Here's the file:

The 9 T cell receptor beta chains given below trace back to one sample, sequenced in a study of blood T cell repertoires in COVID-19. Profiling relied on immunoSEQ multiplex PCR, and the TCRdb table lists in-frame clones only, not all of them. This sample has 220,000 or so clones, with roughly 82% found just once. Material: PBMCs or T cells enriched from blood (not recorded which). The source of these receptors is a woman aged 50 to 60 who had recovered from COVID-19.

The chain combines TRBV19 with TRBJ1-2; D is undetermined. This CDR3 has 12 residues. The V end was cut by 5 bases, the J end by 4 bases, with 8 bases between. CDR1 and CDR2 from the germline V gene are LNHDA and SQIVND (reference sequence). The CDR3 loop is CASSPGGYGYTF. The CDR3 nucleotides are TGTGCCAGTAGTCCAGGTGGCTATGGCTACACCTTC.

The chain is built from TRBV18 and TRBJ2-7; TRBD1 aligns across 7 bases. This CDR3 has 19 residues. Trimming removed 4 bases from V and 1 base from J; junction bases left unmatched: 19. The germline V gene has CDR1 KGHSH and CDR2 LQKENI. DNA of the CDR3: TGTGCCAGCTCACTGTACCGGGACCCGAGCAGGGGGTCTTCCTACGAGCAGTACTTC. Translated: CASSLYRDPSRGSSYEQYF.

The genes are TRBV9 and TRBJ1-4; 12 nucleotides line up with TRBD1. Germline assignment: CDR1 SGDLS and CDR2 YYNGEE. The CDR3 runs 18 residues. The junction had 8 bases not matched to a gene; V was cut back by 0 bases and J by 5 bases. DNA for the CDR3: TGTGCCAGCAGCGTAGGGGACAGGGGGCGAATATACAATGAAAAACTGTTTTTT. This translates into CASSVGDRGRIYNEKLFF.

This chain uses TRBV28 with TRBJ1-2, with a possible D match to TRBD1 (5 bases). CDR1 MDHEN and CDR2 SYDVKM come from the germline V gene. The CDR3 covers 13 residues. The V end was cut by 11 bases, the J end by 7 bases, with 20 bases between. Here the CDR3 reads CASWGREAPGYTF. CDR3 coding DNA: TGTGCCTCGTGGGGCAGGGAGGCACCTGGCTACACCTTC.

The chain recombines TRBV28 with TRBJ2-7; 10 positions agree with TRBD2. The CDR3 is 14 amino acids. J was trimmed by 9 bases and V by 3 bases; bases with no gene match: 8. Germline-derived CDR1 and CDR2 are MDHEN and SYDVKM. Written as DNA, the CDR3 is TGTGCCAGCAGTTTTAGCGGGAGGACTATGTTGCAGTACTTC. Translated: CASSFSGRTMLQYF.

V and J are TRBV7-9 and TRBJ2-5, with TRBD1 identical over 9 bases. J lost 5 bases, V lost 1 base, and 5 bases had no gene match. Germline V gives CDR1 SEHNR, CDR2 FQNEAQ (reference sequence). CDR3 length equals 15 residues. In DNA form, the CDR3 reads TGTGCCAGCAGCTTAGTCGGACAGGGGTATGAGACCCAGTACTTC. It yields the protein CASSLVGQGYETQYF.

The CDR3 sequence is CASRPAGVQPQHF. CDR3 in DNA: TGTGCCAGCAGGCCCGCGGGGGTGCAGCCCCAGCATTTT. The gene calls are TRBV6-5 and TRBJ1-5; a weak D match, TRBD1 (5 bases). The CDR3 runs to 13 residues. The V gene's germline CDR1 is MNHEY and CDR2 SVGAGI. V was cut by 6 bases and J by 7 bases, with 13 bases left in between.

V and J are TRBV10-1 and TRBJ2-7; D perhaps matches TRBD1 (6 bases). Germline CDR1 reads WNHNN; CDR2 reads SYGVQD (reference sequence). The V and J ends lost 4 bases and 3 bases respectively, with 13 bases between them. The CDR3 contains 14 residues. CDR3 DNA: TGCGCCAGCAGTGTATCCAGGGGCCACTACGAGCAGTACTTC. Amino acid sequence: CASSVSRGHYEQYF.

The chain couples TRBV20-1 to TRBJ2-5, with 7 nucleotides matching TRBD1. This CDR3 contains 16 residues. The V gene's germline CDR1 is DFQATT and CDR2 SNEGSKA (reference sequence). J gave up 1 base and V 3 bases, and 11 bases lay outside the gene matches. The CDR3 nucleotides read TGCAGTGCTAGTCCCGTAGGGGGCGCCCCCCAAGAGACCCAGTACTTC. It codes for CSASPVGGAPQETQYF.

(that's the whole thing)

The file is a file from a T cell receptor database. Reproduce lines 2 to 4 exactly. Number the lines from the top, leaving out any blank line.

The chain combines TRBV19 with TRBJ1-2; D is undetermined. This CDR3 has 12 residues. The V end was cut by 5 bases, the J end by 4 bases, with 8 bases between. CDR1 and CDR2 from the germline V gene are LNHDA and SQIVND (reference sequence). The CDR3 loop is CASSPGGYGYTF. The CDR3 nucleotides are TGTGCCAGTAGTCCAGGTGGCTATGGCTACACCTTC.

The chain is built from TRBV18 and TRBJ2-7; TRBD1 aligns across 7 bases. This CDR3 has 19 residues. Trimming removed 4 bases from V and 1 base from J; junction bases left unmatched: 19. The germline V gene has CDR1 KGHSH and CDR2 LQKENI. DNA of the CDR3: TGTGCCAGCTCACTGTACCGGGACCCGAGCAGGGGGTCTTCCTACGAGCAGTACTTC. Translated: CASSLYRDPSRGSSYEQYF.

The genes are TRBV9 and TRBJ1-4; 12 nucleotides line up with TRBD1. Germline assignment: CDR1 SGDLS and CDR2 YYNGEE. The CDR3 runs 18 residues. The junction had 8 bases not matched to a gene; V was cut back by 0 bases and J by 5 bases. DNA for the CDR3: TGTGCCAGCAGCGTAGGGGACAGGGGGCGAATATACAATGAAAAACTGTTTTTT. This translates into CASSVGDRGRIYNEKLFF.